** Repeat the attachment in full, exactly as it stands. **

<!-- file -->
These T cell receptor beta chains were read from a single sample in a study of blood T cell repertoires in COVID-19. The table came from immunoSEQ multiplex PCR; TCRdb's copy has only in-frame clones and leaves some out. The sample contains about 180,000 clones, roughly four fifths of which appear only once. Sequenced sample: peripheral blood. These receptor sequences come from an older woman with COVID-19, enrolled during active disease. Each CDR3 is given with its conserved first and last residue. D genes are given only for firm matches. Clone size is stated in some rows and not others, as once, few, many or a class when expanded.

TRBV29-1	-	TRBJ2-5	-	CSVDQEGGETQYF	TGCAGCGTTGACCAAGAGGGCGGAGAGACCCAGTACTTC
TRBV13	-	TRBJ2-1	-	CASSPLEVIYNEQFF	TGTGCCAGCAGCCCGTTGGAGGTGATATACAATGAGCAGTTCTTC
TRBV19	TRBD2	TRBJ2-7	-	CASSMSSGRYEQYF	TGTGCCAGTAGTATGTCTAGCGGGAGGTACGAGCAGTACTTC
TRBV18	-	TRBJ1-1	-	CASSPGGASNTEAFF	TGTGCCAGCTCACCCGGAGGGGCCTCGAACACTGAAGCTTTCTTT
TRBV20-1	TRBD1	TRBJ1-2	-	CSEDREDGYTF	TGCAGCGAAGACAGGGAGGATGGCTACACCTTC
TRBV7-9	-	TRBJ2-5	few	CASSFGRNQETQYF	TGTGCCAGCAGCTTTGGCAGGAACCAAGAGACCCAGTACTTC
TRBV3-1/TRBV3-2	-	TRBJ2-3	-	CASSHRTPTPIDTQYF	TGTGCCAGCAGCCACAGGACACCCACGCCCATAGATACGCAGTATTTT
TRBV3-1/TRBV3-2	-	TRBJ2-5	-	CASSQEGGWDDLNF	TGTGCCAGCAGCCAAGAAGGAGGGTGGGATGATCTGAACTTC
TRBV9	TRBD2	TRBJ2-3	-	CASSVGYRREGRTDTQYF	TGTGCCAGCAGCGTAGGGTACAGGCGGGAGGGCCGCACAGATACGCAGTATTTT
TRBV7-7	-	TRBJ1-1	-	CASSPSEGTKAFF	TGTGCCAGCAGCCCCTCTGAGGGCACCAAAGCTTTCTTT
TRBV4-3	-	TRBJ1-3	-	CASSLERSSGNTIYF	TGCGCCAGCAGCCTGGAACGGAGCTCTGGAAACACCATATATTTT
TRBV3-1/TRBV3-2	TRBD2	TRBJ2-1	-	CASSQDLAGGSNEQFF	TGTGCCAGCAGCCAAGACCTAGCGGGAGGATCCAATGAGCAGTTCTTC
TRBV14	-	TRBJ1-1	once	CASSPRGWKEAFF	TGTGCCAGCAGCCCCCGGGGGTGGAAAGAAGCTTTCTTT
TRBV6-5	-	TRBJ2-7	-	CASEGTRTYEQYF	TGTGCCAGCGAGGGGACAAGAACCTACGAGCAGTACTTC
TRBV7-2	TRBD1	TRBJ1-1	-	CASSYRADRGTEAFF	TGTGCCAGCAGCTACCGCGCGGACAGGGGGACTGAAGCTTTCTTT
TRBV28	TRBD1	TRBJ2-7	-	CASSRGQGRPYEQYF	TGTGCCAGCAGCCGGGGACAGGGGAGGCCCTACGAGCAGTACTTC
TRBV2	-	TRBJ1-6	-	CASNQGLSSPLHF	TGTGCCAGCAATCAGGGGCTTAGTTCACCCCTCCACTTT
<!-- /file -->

These T cell receptor beta chains were read from a single sample in a study of blood T cell repertoires in COVID-19. The table came from immunoSEQ multiplex PCR; TCRdb's copy has only in-frame clones and leaves some out. The sample contains about 180,000 clones, roughly four fifths of which appear only once. Sequenced sample: peripheral blood. These receptor sequences come from an older woman with COVID-19, enrolled during active disease. Each CDR3 is given with its conserved first and last residue. D genes are given only for firm matches. Clone size is stated in some rows and not others, as once, few, many or a class when expanded.

TRBV29-1	-	TRBJ2-5	-	CSVDQEGGETQYF	TGCAGCGTTGACCAAGAGGGCGGAGAGACCCAGTACTTC
TRBV13	-	TRBJ2-1	-	CASSPLEVIYNEQFF	TGTGCCAGCAGCCCGTTGGAGGTGATATACAATGAGCAGTTCTTC
TRBV19	TRBD2	TRBJ2-7	-	CASSMSSGRYEQYF	TGTGCCAGTAGTATGTCTAGCGGGAGGTACGAGCAGTACTTC
TRBV18	-	TRBJ1-1	-	CASSPGGASNTEAFF	TGTGCCAGCTCACCCGGAGGGGCCTCGAACACTGAAGCTTTCTTT
TRBV20-1	TRBD1	TRBJ1-2	-	CSEDREDGYTF	TGCAGCGAAGACAGGGAGGATGGCTACACCTTC
TRBV7-9	-	TRBJ2-5	few	CASSFGRNQETQYF	TGTGCCAGCAGCTTTGGCAGGAACCAAGAGACCCAGTACTTC
TRBV3-1/TRBV3-2	-	TRBJ2-3	-	CASSHRTPTPIDTQYF	TGTGCCAGCAGCCACAGGACACCCACGCCCATAGATACGCAGTATTTT
TRBV3-1/TRBV3-2	-	TRBJ2-5	-	CASSQEGGWDDLNF	TGTGCCAGCAGCCAAGAAGGAGGGTGGGATGATCTGAACTTC
TRBV9	TRBD2	TRBJ2-3	-	CASSVGYRREGRTDTQYF	TGTGCCAGCAGCGTAGGGTACAGGCGGGAGGGCCGCACAGATACGCAGTATTTT
TRBV7-7	-	TRBJ1-1	-	CASSPSEGTKAFF	TGTGCCAGCAGCCCCTCTGAGGGCACCAAAGCTTTCTTT
TRBV4-3	-	TRBJ1-3	-	CASSLERSSGNTIYF	TGCGCCAGCAGCCTGGAACGGAGCTCTGGAAACACCATATATTTT
TRBV3-1/TRBV3-2	TRBD2	TRBJ2-1	-	CASSQDLAGGSNEQFF	TGTGCCAGCAGCCAAGACCTAGCGGGAGGATCCAATGAGCAGTTCTTC
TRBV14	-	TRBJ1-1	once	CASSPRGWKEAFF	TGTGCCAGCAGCCCCCGGGGGTGGAAAGAAGCTTTCTTT
TRBV6-5	-	TRBJ2-7	-	CASEGTRTYEQYF	TGTGCCAGCGAGGGGACAAGAACCTACGAGCAGTACTTC
TRBV7-2	TRBD1	TRBJ1-1	-	CASSYRADRGTEAFF	TGTGCCAGCAGCTACCGCGCGGACAGGGGGACTGAAGCTTTCTTT
TRBV28	TRBD1	TRBJ2-7	-	CASSRGQGRPYEQYF	TGTGCCAGCAGCCGGGGACAGGGGAGGCCCTACGAGCAGTACTTC
TRBV2	-	TRBJ1-6	-	CASNQGLSSPLHF	TGTGCCAGCAATCAGGGGCTTAGTTCACCCCTCCACTTT